Thu, 20 Oct 2005 21:00:00 EDTMono is the leading non-Microsoft implementation of the Common Language Infrastructure (CLI) specification. The CLI is the foundation of .NET. Because Mono runs on a number of platforms, it is the main choice today for people who want to run .NET applications on non-Microsoft platforms such as Linux.
Tue, 23 Nov 2004 00:00:00 ESTWho Is David Litwack? Litwack is responsible for the development and advancement of Novell's secure Web services strategy, a position he assumed in July 2002 following Novell's acquisition of SilverStream Software, a company for which he'd served as president and CEO since 1997. He is also a member of Novell's Worldwide Management Committee. JDJ spoke with him on May 21, 2004 exclusively about a range of contemporary computing issues.
Wed, 10 Nov 2004 00:00:00 EST.NET Developer's Journal editor-in-chief Derek Ferguson and Don Box, a leading authority on COM and architect in the Microsoft .NET Developer and Platform Evangelism Group, recently sat down to talk with Brad Abrams, Lead Program Manager for the .NET Framework, about that framework.
Mon, 13 Sep 2004 00:00:00 EDT.NETDJ: How did you come to work for Microsoft on the ASP.NET team? RH: I was originally on what was then known as the Developer Relations group at Microsoft. I was a technical evangelist. I was part of a team of folks that Microsoft would send to the top 100 'media metrics,' which was a ranking tool that ranked the top Web sites and destinations during the dot-com boom.
Tue, 10 Aug 2004 00:00:00 EDTI am an architect in the Distributed Systems Group. I am responsible for the protocols and the plumbing that we do in that group. I'm on an architecture team, so the responsibility is distributed, but basically five other architects and I work on the WS-* protocols, Indigo, and the stuff that leads up to Indigo, such as work on ASMX and Web Services Enhancements (WSE).
Tue, 06 Jul 2004 00:00:00 EDT.NET Developer's Journal Editor-in-Chief Derek Ferguson caught up with Dean Guida, CEO of Infragistics. In this exclusive interview, Guida talks about how Infragistics adds value to Microsoft products, competition with offshore ISVs, and the importance of the user experience.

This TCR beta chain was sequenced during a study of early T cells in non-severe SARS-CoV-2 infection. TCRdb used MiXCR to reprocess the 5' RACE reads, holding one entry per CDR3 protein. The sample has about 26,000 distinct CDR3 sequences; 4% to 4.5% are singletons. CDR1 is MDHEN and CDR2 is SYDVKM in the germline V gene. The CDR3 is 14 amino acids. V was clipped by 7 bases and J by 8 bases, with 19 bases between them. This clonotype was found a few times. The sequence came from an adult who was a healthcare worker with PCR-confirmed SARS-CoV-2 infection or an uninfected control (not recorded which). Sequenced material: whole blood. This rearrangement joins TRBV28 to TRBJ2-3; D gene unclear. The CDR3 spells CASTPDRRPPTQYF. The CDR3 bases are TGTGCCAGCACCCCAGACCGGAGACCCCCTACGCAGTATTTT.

Tue, 18 May 2004 00:00:00 EDT.NET Editor-in-Chief Derek Ferguson sat down to talk with Microsoft's S. 'Soma' Somasegar in Chicago recently. In this exclusive interview, Somasegar talks about Microsoft's new Partner program; the future of the .NET platform, in both the short and long term; and how Microsoft has learned from the open source community.
Tue, 18 May 2004 00:00:00 EDT.NET Developer's Journal Editor-in-Chief Derek Ferguson recently chatted with John Gomez, CTO of Eclipsys. In this exclusive interview, Gomez talks about the role of .NET in mission-critical software for the health-care industry, and how he merged his love of technology with his interest in health care.
Tue, 06 Apr 2004 00:00:00 EDT.NET editor-in-chief Derek Ferguson sat down to talk with Microsoft Software Legend Chris Sells at Microsoft's Professional Developers Conference 2003. In this exclusive interview, Sells talks about how he became involved with teaching and writing about Microsoft technologies, how he came to work for Microsoft, and what it's like to have a hand in the development of the .NET Framework.
Thu, 11 Mar 2004 00:00:00 EST.NETDJ Guest Editor Jame Healy recently interviewed Microsoft's Scott Woodgate, lead product manager for Microsoft's E-Business Servers group. In this exclusive interview, Woodgate talks about the history of BizTalk Server, the process of developing a new BizTalk Server version, and bridging the gap between developers and business analysts.
Fri, 13 Feb 2004 00:00:00 EST.NETDJ Editor-in-Chief Derek Ferguson chatted with Microsoft Software Legend Jeffrey Richter at Microsoft's Professional Developers Conference 2003. In this exclusive interview, Richter talks about sharing his working life between Wintellect and Microsoft, and what it's like to help shape Microsoft products.